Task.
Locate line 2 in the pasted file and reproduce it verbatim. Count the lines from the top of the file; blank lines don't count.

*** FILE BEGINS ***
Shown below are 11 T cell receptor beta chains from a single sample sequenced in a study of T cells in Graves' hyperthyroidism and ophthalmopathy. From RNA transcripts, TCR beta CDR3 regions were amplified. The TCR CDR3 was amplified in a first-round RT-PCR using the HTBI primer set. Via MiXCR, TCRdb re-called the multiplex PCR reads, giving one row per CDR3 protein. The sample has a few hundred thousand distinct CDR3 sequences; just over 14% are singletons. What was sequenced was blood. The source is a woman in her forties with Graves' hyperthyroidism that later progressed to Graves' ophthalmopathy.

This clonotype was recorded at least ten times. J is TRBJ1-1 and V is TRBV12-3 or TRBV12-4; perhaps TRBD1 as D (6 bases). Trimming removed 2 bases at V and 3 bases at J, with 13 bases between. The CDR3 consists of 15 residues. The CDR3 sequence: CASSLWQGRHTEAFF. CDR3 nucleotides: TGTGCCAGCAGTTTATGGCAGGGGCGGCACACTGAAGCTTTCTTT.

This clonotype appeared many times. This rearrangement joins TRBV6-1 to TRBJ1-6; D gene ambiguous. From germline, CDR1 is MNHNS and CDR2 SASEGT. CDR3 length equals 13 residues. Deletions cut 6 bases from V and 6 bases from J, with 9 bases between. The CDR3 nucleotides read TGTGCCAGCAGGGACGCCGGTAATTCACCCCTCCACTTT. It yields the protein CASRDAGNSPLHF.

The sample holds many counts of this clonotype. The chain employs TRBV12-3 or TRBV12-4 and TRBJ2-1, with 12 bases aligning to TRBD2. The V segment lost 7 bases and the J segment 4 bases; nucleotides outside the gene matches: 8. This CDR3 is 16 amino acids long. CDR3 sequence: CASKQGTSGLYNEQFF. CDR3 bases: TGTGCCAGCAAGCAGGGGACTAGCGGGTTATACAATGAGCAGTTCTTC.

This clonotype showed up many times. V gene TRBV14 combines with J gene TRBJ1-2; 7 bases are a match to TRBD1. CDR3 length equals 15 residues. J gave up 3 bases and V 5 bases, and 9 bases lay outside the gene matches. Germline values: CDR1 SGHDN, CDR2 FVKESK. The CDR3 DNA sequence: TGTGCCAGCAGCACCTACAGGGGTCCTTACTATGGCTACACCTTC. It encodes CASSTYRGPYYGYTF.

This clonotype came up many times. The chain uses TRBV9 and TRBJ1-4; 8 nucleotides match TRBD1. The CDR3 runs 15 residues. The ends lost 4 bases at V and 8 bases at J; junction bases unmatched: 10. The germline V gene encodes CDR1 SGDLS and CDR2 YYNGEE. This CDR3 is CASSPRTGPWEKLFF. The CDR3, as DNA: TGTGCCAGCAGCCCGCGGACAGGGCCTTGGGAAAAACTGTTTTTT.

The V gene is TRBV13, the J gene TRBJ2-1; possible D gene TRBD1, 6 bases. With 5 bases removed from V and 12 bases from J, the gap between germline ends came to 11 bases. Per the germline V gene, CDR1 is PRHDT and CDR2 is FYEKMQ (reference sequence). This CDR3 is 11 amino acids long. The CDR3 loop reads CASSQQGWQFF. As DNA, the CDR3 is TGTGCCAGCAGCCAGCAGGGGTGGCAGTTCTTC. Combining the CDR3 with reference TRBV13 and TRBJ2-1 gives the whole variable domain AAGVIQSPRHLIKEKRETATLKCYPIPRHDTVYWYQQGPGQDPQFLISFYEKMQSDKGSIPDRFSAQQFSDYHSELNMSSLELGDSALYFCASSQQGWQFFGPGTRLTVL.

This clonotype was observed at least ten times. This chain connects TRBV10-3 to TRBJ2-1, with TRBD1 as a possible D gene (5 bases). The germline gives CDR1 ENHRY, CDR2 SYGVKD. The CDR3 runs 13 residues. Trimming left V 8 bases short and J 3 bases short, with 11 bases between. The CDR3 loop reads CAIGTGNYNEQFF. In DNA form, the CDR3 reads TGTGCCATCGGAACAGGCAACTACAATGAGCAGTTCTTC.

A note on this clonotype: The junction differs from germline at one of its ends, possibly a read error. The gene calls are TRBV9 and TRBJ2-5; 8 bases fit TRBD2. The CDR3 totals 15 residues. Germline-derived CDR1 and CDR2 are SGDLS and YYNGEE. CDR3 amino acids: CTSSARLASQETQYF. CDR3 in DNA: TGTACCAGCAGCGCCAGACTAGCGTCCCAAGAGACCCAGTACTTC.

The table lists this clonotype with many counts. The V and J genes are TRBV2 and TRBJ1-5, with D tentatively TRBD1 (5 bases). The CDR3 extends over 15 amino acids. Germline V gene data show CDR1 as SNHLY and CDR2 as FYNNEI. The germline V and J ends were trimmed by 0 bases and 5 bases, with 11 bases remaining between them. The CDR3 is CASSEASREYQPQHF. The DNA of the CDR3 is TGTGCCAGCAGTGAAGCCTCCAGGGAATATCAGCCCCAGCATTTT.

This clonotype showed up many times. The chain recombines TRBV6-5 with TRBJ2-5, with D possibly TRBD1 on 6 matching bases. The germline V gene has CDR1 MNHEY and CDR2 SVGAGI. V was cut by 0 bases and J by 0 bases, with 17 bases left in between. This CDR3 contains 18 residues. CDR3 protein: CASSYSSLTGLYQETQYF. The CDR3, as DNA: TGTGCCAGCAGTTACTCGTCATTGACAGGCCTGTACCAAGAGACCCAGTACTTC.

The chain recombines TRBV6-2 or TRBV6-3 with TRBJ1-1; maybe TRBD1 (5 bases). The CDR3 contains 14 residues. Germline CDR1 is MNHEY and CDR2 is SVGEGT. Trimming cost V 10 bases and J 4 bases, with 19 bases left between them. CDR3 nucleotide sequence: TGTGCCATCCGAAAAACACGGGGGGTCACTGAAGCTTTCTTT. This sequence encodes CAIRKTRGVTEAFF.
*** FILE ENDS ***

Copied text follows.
This clonotype was recorded at least ten times. J is TRBJ1-1 and V is TRBV12-3 or TRBV12-4; perhaps TRBD1 as D (6 bases). Trimming removed 2 bases at V and 3 bases at J, with 13 bases between. The CDR3 consists of 15 residues. The CDR3 sequence: CASSLWQGRHTEAFF. CDR3 nucleotides: TGTGCCAGCAGTTTATGGCAGGGGCGGCACACTGAAGCTTTCTTT.